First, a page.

Google has updated its Structured Data section with two new pages on marking up your company’s website using structured data.

It’s of particular interest as the section now includes new features which the company is piloting.

The new section is labelled ‘Describe Your Local Business’ which includes an ‘Overview’ and a page on ‘Place Actions’.

These are guides with new ways to show additional information about your company on a prominent “Knowledge Panel” card.


The pages have examples on how to integrate them within your site’s HTML using structured data markup that is already available on

“Structured data markup” is a way of providing additional information about your content so that search engines (machines) can understand it.

When you markup your pages using structured data, Google (and other search engines) can use that data to understand and sometimes display this information in their search results such as rich snippets, as answers in the Knowledge Graph or, in this case, the “Knowledge Panel” card.

More SEO Opportunities For Local Businesses

Including additional, structured information allows local businesses to provide more information to search engines that might otherwise be hard to find or convey on their own website.

If Google can understand your content in a structured way, then it can display that information more confidently within its search results and applications.

For example, using the markup, Google will allow a user to see a store’s opening hours and the services/products they sell.

However, what is really cool is Place Actions: the feature that enables your users to book appointments, make reservations or even place an order straight from the search results.

Place Actions

Place Actions will be a new feature where users may see a prominent “Knowledge Panel” card with details about the searched-for business.

An actionable link may appear, such as ‘Book an appointment’, which would contain a link pointing to a specific page or place within an app with a form for reserving or placing an order.


Rather than serving the landing page that is most relevant, this means businesses can specify their most actionable pages with Google directly linking to them from brand-related searches.

The Technical Perspective

These guides are particularly useful for location-based business. (Remember, they are still piloting this feature.)

If your company has an actionable page such as a page for a reservation or making an order, this will be of particular benefit as a link to the appropriate page will appear within your company’s “Knowledge Panel”, thereby serving a direct link to your ‘conversion’ page.

Adding the structured markup is a fairly simple process. One of the requirements is to define a LocalBusiness item for each of your business locations – the more specific, the better.

For example, if you are a day spa or a health club then configure your markup using the most appropriate schema available which would be or

To implement something like Place Actions, you need a link to the webpage’s (or mobile app’s) form on which the user can complete the action.

The page must enable the user to complete the action online – for instance, they could fill in an online form. Linking to a page or app where it requires the user to make a telephone call will be unlikely to match Google’s requirements and therefore be ignored.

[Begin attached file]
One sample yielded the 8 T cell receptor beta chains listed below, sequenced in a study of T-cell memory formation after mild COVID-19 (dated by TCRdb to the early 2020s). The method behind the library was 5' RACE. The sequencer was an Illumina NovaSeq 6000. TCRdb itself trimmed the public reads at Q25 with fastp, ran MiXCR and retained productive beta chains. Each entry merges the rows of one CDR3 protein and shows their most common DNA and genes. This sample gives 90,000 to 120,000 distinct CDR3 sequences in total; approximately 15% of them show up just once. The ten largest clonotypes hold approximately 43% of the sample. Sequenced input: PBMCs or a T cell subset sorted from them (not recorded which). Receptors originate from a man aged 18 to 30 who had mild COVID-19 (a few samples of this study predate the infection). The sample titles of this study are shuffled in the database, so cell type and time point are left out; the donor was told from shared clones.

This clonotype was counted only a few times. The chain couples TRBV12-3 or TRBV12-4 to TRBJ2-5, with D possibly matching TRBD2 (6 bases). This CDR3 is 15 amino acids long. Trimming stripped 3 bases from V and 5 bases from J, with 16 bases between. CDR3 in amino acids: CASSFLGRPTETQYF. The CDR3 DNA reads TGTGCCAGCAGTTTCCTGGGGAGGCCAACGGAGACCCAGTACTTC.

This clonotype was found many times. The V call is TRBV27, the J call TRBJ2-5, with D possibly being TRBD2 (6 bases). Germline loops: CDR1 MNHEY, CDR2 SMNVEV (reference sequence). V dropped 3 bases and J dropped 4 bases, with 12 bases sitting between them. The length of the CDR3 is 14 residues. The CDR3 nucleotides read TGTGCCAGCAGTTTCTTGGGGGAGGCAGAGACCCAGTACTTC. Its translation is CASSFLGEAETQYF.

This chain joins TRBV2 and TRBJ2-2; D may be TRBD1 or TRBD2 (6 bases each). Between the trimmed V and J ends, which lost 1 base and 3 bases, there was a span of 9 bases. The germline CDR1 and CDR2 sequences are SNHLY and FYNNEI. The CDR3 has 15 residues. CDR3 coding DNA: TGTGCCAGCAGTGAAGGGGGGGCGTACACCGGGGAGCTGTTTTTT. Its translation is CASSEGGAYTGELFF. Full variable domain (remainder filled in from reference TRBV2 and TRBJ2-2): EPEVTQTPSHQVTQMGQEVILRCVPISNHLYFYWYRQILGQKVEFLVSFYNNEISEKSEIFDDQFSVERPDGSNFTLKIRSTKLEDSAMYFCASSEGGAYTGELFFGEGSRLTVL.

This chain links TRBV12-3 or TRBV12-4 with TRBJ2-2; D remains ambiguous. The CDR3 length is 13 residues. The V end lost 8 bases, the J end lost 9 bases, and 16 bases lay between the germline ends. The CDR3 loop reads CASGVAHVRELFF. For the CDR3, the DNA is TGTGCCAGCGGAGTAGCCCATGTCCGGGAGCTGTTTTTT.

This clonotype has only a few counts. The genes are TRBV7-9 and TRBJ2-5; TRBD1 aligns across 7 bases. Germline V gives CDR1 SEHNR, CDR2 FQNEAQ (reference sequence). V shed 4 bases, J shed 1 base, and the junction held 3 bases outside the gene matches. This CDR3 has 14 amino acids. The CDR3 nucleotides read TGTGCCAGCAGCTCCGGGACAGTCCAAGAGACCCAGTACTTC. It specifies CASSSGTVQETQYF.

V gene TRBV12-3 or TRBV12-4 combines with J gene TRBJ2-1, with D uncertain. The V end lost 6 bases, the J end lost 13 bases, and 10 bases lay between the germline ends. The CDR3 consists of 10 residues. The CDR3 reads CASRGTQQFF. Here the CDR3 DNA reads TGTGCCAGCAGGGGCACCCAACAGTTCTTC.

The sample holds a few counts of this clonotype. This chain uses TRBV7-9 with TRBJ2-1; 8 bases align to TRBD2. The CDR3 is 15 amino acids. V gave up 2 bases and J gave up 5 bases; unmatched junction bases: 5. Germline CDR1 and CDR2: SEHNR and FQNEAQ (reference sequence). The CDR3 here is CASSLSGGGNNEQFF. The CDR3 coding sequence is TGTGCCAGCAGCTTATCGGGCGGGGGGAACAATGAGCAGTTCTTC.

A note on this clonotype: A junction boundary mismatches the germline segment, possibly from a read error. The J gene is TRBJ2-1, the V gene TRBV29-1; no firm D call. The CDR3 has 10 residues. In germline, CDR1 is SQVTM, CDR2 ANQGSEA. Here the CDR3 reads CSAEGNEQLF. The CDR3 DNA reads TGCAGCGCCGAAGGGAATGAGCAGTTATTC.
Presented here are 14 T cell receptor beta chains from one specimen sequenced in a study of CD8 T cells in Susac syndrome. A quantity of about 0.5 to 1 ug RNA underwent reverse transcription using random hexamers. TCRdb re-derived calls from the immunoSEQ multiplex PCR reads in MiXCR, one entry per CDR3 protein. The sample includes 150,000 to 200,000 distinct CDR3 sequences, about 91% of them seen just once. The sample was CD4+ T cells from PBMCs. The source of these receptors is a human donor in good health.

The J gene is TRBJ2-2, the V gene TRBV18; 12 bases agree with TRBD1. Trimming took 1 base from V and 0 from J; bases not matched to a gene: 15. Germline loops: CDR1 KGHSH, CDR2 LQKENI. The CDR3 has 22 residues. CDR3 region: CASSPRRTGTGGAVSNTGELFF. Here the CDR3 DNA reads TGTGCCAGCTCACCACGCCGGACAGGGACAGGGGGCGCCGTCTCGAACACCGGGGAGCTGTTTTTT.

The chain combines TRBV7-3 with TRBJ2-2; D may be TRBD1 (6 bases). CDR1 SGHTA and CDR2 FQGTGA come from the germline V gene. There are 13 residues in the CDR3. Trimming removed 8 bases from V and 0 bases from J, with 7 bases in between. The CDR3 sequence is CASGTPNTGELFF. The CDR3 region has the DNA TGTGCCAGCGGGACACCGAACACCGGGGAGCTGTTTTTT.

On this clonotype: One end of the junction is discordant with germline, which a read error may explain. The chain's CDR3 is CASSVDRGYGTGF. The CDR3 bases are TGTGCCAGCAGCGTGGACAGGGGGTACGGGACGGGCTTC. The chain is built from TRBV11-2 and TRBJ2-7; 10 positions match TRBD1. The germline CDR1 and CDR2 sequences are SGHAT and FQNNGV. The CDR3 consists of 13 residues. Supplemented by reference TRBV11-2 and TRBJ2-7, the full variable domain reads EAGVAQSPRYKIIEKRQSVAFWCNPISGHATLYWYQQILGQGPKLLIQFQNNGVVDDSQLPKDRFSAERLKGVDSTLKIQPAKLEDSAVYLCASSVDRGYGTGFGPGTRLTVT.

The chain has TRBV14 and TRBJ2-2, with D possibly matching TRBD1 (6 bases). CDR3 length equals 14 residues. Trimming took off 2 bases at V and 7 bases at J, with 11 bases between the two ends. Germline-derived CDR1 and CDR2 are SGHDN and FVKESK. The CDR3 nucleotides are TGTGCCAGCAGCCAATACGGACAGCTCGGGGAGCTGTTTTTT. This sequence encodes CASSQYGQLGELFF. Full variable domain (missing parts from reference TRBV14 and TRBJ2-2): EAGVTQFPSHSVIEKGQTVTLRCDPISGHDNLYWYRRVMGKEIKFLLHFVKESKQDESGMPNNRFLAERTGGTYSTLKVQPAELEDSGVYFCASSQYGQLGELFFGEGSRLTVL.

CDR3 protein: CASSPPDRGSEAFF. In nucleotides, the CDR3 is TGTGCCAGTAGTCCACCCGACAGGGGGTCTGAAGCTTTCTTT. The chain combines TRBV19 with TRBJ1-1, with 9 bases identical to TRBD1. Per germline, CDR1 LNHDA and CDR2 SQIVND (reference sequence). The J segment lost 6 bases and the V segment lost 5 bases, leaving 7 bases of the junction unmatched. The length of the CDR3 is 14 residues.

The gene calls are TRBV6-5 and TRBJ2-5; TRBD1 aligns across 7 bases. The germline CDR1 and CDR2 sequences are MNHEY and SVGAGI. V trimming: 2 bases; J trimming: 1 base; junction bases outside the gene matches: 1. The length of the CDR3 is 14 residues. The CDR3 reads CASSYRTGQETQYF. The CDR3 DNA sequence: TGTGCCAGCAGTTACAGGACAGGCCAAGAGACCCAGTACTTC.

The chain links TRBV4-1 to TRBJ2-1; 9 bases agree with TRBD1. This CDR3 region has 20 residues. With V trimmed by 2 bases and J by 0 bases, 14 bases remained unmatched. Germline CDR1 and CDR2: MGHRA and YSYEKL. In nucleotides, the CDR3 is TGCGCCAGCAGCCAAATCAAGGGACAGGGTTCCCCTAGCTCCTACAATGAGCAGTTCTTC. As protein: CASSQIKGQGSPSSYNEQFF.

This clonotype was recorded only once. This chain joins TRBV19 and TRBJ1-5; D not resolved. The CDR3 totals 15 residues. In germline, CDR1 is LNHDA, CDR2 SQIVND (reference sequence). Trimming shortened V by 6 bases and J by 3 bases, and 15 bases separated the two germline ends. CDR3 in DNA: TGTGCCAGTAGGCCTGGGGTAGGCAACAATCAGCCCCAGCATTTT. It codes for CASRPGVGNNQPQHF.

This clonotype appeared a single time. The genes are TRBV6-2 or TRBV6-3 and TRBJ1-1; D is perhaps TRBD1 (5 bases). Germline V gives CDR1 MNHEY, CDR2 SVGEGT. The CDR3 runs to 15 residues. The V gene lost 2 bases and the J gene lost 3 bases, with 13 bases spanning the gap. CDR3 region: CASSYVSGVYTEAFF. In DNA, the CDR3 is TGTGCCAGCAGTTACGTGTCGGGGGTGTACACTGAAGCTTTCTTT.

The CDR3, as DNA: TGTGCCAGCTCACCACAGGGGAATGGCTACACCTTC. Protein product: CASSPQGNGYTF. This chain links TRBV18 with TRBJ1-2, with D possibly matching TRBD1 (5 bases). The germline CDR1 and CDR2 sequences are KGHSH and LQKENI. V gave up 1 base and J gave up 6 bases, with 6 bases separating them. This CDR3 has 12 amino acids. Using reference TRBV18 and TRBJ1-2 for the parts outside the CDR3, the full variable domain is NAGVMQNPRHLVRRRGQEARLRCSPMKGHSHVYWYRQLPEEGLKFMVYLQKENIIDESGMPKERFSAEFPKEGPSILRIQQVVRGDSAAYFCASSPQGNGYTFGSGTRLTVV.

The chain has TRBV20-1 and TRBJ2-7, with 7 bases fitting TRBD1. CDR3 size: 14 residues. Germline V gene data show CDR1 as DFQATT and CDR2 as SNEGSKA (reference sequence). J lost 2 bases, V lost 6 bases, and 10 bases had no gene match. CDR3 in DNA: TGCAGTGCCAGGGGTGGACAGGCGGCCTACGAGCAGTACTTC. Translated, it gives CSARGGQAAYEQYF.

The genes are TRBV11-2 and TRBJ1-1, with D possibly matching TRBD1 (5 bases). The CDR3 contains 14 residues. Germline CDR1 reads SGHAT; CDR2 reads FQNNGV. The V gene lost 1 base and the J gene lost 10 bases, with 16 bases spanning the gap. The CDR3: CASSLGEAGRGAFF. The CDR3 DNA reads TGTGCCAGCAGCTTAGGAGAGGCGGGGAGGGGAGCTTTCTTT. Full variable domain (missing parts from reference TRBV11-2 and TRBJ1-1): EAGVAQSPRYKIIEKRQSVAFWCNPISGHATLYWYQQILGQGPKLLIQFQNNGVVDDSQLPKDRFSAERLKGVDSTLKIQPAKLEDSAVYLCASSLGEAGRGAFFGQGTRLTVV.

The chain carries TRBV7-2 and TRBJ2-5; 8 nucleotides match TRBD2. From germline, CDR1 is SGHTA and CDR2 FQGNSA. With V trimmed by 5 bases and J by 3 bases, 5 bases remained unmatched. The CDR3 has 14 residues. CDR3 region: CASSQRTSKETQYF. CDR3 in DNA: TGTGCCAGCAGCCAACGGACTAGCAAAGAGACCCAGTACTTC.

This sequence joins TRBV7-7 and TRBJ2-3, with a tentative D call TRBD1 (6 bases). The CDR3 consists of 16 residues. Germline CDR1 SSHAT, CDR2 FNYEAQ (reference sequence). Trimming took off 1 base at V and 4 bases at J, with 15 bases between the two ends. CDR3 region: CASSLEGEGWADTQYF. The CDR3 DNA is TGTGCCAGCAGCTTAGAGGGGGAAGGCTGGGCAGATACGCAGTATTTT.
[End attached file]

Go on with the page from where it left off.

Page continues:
Other examples provided by Google:

  • A restaurant that accepts delivery orders and table reservations should define two actions: one OrderAction and one ReserveAction.
  • A restaurant that accepts delivery orders from two different providers should define two actions: one OrderAction for each provider.
  • A yoga studio that offers different classes through a single provider should define a single ReserveAction inclusive of all classes.
  • A hair salon that has multiple stylists, each with a unique menu of services, should define a single ReserveAction inclusive of all stylists.

Below, as shown by Google, is an example showing a yoga studio where users can reserve classes.

<script type=”application/ld+json”>
“@context”:”<a href=””></a>”,
“@id”:”<a href=””></a>”,
“name”:”Dave’s House of Yoga”,
“streetAddress”:”3986 Rivermark Pkwy”,
“addressLocality”:”Santa Clara”,
“urlTemplate”:”<a href=”″></a>”,
“<a href=””></a>”,
“<a href=””></a>”,
“<a href=””></a>”
“name”:”Book a class”

When this feature is open to the public it should help users find answers related to your business in the local results or as answers from the Knowledge Graph. However, from our experience you seldom see Google showing these for a typical local business in the local results or its knowledge panel – usually these are for medium-to-large corporate sites with high levels of trust and authority.

Semantic Search Is Here To Stay

Semantic search and structured data is something we will continually see more of in the future from Google. Applying markup that allows Google to understand the ever-diversifying array of content types will be a trend we believe will continue.

What we think this means for marketers is that the technical optimisation of content will never go away. Right now, we’re talking about optimising content for local search, but the principle applies to technically optimising for Facebook, or Indeed or Twitter.

As algorithms are more and more in charge of the ‘feed’ we see on a daily basis, as marketers we need to know how to optimise our content for these algorithms – whether that be through Structured data, the OpenGraph or an XML feed.